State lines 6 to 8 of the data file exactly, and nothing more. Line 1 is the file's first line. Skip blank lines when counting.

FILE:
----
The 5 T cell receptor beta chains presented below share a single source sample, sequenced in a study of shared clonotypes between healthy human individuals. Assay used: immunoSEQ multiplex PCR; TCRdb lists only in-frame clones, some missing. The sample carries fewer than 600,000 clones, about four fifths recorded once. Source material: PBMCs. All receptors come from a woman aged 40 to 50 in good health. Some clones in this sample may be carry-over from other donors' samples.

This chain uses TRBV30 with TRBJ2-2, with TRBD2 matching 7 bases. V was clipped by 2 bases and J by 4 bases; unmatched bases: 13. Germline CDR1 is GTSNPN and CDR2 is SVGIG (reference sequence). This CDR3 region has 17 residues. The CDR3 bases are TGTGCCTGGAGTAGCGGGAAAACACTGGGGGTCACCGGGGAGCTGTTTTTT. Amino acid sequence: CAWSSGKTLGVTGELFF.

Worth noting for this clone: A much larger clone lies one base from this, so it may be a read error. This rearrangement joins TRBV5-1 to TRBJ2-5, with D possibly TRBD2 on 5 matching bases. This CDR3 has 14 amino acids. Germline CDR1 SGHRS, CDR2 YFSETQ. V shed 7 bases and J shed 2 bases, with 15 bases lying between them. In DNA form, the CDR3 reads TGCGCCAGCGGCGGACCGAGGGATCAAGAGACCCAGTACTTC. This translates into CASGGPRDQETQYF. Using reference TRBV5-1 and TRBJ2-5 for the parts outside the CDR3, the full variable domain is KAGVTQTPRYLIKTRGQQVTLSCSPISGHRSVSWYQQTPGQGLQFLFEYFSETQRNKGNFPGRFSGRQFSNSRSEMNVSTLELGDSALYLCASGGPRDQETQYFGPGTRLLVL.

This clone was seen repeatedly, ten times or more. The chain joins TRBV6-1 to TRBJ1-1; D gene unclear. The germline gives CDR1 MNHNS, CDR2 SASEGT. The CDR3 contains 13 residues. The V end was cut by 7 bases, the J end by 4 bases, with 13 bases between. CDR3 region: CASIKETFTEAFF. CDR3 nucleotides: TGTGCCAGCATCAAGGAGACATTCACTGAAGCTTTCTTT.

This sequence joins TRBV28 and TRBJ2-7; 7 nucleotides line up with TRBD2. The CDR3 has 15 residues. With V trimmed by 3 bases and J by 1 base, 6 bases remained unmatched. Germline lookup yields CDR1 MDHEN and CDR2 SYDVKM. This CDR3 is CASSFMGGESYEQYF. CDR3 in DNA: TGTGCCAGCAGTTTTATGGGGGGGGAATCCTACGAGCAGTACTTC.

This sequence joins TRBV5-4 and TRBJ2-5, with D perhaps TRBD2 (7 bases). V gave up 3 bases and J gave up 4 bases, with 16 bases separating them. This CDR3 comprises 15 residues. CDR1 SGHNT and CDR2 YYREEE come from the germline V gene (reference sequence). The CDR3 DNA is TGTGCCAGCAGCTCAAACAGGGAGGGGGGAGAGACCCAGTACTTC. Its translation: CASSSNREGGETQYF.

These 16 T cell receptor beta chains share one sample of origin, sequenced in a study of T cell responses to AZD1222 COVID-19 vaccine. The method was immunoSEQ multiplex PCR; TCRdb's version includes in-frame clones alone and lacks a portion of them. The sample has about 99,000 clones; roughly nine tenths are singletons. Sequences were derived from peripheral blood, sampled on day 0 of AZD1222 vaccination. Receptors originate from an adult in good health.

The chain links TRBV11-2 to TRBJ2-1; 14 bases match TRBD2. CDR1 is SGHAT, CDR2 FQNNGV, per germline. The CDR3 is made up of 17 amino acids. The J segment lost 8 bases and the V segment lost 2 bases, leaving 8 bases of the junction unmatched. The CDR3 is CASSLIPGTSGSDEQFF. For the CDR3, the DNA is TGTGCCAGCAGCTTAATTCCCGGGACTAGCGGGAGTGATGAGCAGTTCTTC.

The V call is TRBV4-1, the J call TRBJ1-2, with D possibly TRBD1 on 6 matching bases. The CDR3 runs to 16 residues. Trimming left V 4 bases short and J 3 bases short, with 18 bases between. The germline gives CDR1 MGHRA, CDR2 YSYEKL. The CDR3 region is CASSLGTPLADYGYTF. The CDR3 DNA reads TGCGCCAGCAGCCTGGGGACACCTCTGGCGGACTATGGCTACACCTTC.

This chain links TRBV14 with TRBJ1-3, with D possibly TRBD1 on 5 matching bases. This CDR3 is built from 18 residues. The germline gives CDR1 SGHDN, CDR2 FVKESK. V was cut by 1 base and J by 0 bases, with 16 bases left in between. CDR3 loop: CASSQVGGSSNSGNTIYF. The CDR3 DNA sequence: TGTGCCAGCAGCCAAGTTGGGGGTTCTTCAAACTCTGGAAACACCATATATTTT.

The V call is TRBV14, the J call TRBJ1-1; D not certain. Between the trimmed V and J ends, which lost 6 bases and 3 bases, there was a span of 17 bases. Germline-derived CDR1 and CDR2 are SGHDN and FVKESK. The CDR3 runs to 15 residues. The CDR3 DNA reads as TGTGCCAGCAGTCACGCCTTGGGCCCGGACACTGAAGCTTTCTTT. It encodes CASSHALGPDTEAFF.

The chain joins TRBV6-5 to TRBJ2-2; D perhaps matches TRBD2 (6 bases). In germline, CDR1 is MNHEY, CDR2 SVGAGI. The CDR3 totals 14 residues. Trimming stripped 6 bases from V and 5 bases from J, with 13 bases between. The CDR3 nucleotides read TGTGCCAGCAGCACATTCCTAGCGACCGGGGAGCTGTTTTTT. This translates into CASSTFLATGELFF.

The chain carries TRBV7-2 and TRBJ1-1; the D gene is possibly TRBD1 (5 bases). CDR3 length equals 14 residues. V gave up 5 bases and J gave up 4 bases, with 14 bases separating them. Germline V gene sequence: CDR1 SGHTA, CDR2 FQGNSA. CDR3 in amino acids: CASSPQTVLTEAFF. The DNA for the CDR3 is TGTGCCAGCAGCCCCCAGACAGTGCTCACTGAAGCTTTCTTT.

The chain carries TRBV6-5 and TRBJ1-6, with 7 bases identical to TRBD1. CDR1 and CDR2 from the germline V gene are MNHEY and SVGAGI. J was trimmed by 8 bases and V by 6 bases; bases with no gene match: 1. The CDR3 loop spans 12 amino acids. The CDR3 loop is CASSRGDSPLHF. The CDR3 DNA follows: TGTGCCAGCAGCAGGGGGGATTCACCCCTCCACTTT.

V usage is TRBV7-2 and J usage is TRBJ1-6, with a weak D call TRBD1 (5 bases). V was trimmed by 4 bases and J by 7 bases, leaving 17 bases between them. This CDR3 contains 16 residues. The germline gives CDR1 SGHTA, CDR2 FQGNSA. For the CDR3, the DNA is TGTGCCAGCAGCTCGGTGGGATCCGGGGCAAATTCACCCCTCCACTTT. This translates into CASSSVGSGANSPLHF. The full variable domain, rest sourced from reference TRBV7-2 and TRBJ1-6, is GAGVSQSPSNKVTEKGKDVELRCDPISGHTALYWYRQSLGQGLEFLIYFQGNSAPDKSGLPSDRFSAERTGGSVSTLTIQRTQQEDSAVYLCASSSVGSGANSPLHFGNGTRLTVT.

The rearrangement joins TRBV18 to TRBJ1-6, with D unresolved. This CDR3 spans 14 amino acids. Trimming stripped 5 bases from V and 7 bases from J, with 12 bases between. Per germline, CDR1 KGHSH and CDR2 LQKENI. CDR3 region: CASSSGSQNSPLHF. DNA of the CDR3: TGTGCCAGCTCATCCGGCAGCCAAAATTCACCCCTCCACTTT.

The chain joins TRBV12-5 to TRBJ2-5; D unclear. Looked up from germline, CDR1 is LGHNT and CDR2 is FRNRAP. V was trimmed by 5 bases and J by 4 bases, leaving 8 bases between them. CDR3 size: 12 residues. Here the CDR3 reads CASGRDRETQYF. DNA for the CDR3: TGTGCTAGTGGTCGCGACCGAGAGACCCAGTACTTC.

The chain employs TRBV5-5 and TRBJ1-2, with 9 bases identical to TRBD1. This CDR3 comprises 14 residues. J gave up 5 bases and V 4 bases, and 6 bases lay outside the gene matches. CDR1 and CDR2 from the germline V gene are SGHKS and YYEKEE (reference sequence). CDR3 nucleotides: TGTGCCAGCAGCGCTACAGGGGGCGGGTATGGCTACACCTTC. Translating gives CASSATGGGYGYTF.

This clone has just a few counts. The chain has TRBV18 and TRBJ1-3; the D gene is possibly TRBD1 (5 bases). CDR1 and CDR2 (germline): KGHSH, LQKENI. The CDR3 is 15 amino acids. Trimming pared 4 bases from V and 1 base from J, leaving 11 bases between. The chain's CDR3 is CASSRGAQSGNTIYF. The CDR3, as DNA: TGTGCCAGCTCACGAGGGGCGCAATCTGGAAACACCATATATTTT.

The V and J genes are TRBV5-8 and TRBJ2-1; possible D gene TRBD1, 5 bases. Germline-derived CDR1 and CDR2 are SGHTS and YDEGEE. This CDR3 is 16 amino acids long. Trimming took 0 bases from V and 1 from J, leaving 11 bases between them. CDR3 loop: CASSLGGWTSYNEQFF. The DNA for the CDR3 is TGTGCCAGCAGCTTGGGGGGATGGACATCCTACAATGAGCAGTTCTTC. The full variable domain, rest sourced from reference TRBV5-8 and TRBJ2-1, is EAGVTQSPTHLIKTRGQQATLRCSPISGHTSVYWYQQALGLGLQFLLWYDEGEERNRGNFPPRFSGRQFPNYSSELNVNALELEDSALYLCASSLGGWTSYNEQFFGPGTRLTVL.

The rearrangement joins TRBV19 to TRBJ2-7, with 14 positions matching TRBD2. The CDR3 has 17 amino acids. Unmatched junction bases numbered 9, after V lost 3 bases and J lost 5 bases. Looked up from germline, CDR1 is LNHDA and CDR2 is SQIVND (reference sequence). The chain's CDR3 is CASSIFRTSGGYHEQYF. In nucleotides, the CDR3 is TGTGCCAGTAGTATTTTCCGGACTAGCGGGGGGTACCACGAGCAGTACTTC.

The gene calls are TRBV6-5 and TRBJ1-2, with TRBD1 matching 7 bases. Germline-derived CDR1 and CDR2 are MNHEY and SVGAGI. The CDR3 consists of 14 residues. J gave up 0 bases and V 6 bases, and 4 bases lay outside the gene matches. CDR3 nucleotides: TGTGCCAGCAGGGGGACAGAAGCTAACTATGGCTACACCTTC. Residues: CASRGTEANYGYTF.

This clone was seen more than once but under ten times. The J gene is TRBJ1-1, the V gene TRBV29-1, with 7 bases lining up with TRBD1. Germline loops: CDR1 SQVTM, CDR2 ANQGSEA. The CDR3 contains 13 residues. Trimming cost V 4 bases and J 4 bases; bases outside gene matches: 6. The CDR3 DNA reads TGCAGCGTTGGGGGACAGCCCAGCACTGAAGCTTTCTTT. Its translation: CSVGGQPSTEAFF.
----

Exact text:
This sequence joins TRBV5-4 and TRBJ2-5, with D perhaps TRBD2 (7 bases). V gave up 3 bases and J gave up 4 bases, with 16 bases separating them. This CDR3 comprises 15 residues. CDR1 SGHNT and CDR2 YYREEE come from the germline V gene (reference sequence). The CDR3 DNA is TGTGCCAGCAGCTCAAACAGGGAGGGGGGAGAGACCCAGTACTTC. Its translation: CASSSNREGGETQYF.

These 16 T cell receptor beta chains share one sample of origin, sequenced in a study of T cell responses to AZD1222 COVID-19 vaccine. The method was immunoSEQ multiplex PCR; TCRdb's version includes in-frame clones alone and lacks a portion of them. The sample has about 99,000 clones; roughly nine tenths are singletons. Sequences were derived from peripheral blood, sampled on day 0 of AZD1222 vaccination. Receptors originate from an adult in good health.

The chain links TRBV11-2 to TRBJ2-1; 14 bases match TRBD2. CDR1 is SGHAT, CDR2 FQNNGV, per germline. The CDR3 is made up of 17 amino acids. The J segment lost 8 bases and the V segment lost 2 bases, leaving 8 bases of the junction unmatched. The CDR3 is CASSLIPGTSGSDEQFF. For the CDR3, the DNA is TGTGCCAGCAGCTTAATTCCCGGGACTAGCGGGAGTGATGAGCAGTTCTTC.